You didn't watch Miss America last night because you were too busy not caring about pageants, but there are a few things that are sort of interesting about the whole thing. First, it's back in Atlantic City after being held in Las Vegas for nine years, which is great because the Jersey Shore could use some love, a.k.a. commerce, after last year's Sandy and this year's fire. Second, the talent portion was reinstated as part of the event, and third of all, Miss New York Nina Davuluri was crowned Miss America, and she's the first ever contestant of Indian descent to win the competition, which is very cool.
While there's still a solid argument that women parading around on stage in little more than butt glue, Vaseline, and false eyelashes is not necessarily a leap forward for feminism, hey — at least there are some improvements in the diversity category.
And if you're going to pay any attention to a Miss America, Davuluri is one to know about. Not only is she breaking new ground racially speaking, she also brings a fresh perspective from a health standpoint. The 24-year-old Fayetteville, N.Y. native lost 50 pounds after struggling with bulimia. Back in July, she told the Syracuse Post-Standard:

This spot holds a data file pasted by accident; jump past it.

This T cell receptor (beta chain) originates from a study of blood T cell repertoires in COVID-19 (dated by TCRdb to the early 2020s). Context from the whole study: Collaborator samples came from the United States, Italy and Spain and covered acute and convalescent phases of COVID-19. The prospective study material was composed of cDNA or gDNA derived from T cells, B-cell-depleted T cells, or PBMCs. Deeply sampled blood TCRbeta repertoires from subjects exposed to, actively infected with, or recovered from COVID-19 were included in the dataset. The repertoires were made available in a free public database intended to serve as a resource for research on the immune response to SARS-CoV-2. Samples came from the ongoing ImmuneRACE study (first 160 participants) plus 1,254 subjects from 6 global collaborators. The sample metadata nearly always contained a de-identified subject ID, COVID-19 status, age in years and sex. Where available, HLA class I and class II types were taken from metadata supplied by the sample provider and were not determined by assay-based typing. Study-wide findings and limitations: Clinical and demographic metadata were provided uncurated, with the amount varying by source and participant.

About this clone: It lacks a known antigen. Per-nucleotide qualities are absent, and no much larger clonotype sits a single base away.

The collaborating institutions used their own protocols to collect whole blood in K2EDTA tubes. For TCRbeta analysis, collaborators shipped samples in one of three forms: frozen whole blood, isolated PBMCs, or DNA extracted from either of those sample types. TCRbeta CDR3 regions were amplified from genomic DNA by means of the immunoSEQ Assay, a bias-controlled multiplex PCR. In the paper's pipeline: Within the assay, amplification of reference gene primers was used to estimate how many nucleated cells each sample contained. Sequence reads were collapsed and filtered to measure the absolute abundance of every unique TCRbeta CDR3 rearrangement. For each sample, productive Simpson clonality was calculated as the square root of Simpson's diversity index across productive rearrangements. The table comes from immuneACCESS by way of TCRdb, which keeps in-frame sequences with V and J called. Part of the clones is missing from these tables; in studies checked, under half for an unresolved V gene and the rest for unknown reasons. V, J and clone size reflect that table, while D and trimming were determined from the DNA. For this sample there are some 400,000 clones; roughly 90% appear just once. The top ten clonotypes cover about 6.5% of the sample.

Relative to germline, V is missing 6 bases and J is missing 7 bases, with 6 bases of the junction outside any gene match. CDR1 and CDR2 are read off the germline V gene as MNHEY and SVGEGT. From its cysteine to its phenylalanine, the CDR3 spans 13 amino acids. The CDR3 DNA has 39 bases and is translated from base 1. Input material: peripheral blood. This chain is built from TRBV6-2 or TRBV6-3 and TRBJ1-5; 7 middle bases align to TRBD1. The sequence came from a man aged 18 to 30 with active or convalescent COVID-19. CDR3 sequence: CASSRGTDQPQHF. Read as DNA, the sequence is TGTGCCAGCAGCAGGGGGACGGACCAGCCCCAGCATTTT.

People who’ve been overweight, especially women, feel like at a moment’s notice we can go back to where we were. It makes you more sympathetic, more empathetic. You don’t judge. I’ve been there, and if I can pull myself out of where I’ve been, anyone can.
Add to that the fact that she graduated from the University of Michigan with a degree in brain behavior and cognitive science, her Michigan Merit Award and a National Honor Society Award, her plans to become a doctor, and the simple fact that she charmed everyone when she missed her cue to take the stage during the talent portion (she performed a Bollywood dance), and Davuluri might be the most refreshing Miss America we've seen in a long time.
Unfortunately, not everyone agrees. Thanks to Twitter, many "fans" of the pageant are lamenting the fact that a white woman didn't win. Davuluri, though, isn't letting that get to her. She's rising above the insensitive and racist remarks. She told the AP: "I'm thankful there are children watching at home who can finally relate to a new Miss America."
Smart, empathetic, charming, and open-minded? This woman brings a lot of new and exciting potential to the antiquated role of Miss America.